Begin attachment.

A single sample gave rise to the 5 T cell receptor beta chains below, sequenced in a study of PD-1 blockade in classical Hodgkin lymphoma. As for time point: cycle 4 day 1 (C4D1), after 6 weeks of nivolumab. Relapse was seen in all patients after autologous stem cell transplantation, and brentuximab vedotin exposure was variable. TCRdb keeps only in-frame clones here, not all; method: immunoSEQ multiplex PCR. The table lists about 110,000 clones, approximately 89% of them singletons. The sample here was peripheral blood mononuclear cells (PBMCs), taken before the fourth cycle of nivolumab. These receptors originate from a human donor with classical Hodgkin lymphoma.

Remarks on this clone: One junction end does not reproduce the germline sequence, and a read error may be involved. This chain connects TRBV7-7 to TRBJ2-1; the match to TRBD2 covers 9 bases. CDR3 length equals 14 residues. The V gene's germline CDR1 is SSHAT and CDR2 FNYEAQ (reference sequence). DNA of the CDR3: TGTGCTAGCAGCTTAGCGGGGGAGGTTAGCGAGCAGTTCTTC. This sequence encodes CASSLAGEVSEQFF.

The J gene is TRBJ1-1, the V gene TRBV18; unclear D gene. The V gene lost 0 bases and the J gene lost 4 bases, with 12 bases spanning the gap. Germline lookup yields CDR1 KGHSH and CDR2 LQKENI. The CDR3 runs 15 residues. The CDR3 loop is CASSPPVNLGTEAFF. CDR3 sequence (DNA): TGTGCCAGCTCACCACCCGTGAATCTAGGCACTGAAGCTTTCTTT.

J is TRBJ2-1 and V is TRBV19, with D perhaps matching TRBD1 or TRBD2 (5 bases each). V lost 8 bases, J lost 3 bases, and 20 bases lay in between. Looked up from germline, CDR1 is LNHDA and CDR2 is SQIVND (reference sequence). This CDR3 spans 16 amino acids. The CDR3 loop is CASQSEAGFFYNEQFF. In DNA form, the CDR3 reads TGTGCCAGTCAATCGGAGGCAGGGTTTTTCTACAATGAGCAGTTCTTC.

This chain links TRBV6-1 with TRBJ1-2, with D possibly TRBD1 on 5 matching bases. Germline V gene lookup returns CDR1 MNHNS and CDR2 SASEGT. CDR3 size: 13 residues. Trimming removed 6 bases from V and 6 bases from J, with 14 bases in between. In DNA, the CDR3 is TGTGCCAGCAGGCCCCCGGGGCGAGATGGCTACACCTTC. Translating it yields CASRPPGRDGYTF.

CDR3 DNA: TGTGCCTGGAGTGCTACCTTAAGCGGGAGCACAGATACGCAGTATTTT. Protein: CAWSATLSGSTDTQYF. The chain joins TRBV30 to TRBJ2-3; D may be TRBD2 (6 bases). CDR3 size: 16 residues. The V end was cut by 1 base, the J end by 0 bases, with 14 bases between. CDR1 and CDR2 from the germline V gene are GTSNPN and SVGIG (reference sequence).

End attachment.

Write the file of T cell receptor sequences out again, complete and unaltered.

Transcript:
A single sample gave rise to the 5 T cell receptor beta chains below, sequenced in a study of PD-1 blockade in classical Hodgkin lymphoma. As for time point: cycle 4 day 1 (C4D1), after 6 weeks of nivolumab. Relapse was seen in all patients after autologous stem cell transplantation, and brentuximab vedotin exposure was variable. TCRdb keeps only in-frame clones here, not all; method: immunoSEQ multiplex PCR. The table lists about 110,000 clones, approximately 89% of them singletons. The sample here was peripheral blood mononuclear cells (PBMCs), taken before the fourth cycle of nivolumab. These receptors originate from a human donor with classical Hodgkin lymphoma.

Remarks on this clone: One junction end does not reproduce the germline sequence, and a read error may be involved. This chain connects TRBV7-7 to TRBJ2-1; the match to TRBD2 covers 9 bases. CDR3 length equals 14 residues. The V gene's germline CDR1 is SSHAT and CDR2 FNYEAQ (reference sequence). DNA of the CDR3: TGTGCTAGCAGCTTAGCGGGGGAGGTTAGCGAGCAGTTCTTC. This sequence encodes CASSLAGEVSEQFF.

The J gene is TRBJ1-1, the V gene TRBV18; unclear D gene. The V gene lost 0 bases and the J gene lost 4 bases, with 12 bases spanning the gap. Germline lookup yields CDR1 KGHSH and CDR2 LQKENI. The CDR3 runs 15 residues. The CDR3 loop is CASSPPVNLGTEAFF. CDR3 sequence (DNA): TGTGCCAGCTCACCACCCGTGAATCTAGGCACTGAAGCTTTCTTT.

J is TRBJ2-1 and V is TRBV19, with D perhaps matching TRBD1 or TRBD2 (5 bases each). V lost 8 bases, J lost 3 bases, and 20 bases lay in between. Looked up from germline, CDR1 is LNHDA and CDR2 is SQIVND (reference sequence). This CDR3 spans 16 amino acids. The CDR3 loop is CASQSEAGFFYNEQFF. In DNA form, the CDR3 reads TGTGCCAGTCAATCGGAGGCAGGGTTTTTCTACAATGAGCAGTTCTTC.

This chain links TRBV6-1 with TRBJ1-2, with D possibly TRBD1 on 5 matching bases. Germline V gene lookup returns CDR1 MNHNS and CDR2 SASEGT. CDR3 size: 13 residues. Trimming removed 6 bases from V and 6 bases from J, with 14 bases in between. In DNA, the CDR3 is TGTGCCAGCAGGCCCCCGGGGCGAGATGGCTACACCTTC. Translating it yields CASRPPGRDGYTF.

CDR3 DNA: TGTGCCTGGAGTGCTACCTTAAGCGGGAGCACAGATACGCAGTATTTT. Protein: CAWSATLSGSTDTQYF. The chain joins TRBV30 to TRBJ2-3; D may be TRBD2 (6 bases). CDR3 size: 16 residues. The V end was cut by 1 base, the J end by 0 bases, with 14 bases between. CDR1 and CDR2 from the germline V gene are GTSNPN and SVGIG (reference sequence).